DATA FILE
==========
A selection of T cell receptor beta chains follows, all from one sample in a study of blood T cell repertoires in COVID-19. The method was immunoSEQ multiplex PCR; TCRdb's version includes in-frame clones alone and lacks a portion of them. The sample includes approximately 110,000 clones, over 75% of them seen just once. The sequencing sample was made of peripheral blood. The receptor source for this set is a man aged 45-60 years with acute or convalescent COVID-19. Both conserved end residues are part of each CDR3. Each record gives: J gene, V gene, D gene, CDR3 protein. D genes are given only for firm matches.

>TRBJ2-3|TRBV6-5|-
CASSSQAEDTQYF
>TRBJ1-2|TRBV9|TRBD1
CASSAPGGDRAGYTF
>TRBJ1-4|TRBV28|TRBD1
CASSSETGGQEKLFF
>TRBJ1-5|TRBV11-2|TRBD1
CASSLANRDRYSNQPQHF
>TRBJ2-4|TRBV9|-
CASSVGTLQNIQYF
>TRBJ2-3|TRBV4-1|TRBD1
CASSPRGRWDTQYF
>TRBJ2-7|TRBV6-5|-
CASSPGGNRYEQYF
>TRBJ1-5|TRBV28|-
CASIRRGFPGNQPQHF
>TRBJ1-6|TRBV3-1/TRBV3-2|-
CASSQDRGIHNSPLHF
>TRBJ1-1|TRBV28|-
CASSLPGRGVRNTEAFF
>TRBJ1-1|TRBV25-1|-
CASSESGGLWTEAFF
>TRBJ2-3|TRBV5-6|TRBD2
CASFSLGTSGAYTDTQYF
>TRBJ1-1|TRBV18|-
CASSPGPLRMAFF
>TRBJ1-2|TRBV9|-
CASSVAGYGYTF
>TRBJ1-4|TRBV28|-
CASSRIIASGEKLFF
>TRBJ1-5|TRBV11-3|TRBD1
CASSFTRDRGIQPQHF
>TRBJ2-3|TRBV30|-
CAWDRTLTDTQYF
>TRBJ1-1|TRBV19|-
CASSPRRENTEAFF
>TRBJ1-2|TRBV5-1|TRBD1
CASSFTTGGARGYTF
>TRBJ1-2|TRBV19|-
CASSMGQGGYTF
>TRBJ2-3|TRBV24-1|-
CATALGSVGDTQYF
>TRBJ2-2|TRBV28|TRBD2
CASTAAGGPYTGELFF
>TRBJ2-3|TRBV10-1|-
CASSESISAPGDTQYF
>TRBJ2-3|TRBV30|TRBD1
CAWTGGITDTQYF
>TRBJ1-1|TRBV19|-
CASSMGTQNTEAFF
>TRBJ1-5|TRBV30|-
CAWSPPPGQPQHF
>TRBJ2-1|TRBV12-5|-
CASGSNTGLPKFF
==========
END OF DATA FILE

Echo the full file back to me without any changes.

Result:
A selection of T cell receptor beta chains follows, all from one sample in a study of blood T cell repertoires in COVID-19. The method was immunoSEQ multiplex PCR; TCRdb's version includes in-frame clones alone and lacks a portion of them. The sample includes approximately 110,000 clones, over 75% of them seen just once. The sequencing sample was made of peripheral blood. The receptor source for this set is a man aged 45-60 years with acute or convalescent COVID-19. Both conserved end residues are part of each CDR3. Each record gives: J gene, V gene, D gene, CDR3 protein. D genes are given only for firm matches.

>TRBJ2-3|TRBV6-5|-
CASSSQAEDTQYF
>TRBJ1-2|TRBV9|TRBD1
CASSAPGGDRAGYTF
>TRBJ1-4|TRBV28|TRBD1
CASSSETGGQEKLFF
>TRBJ1-5|TRBV11-2|TRBD1
CASSLANRDRYSNQPQHF
>TRBJ2-4|TRBV9|-
CASSVGTLQNIQYF
>TRBJ2-3|TRBV4-1|TRBD1
CASSPRGRWDTQYF
>TRBJ2-7|TRBV6-5|-
CASSPGGNRYEQYF
>TRBJ1-5|TRBV28|-
CASIRRGFPGNQPQHF
>TRBJ1-6|TRBV3-1/TRBV3-2|-
CASSQDRGIHNSPLHF
>TRBJ1-1|TRBV28|-
CASSLPGRGVRNTEAFF
>TRBJ1-1|TRBV25-1|-
CASSESGGLWTEAFF
>TRBJ2-3|TRBV5-6|TRBD2
CASFSLGTSGAYTDTQYF
>TRBJ1-1|TRBV18|-
CASSPGPLRMAFF
>TRBJ1-2|TRBV9|-
CASSVAGYGYTF
>TRBJ1-4|TRBV28|-
CASSRIIASGEKLFF
>TRBJ1-5|TRBV11-3|TRBD1
CASSFTRDRGIQPQHF
>TRBJ2-3|TRBV30|-
CAWDRTLTDTQYF
>TRBJ1-1|TRBV19|-
CASSPRRENTEAFF
>TRBJ1-2|TRBV5-1|TRBD1
CASSFTTGGARGYTF
>TRBJ1-2|TRBV19|-
CASSMGQGGYTF
>TRBJ2-3|TRBV24-1|-
CATALGSVGDTQYF
>TRBJ2-2|TRBV28|TRBD2
CASTAAGGPYTGELFF
>TRBJ2-3|TRBV10-1|-
CASSESISAPGDTQYF
>TRBJ2-3|TRBV30|TRBD1
CAWTGGITDTQYF
>TRBJ1-1|TRBV19|-
CASSMGTQNTEAFF
>TRBJ1-5|TRBV30|-
CAWSPPPGQPQHF
>TRBJ2-1|TRBV12-5|-
CASGSNTGLPKFF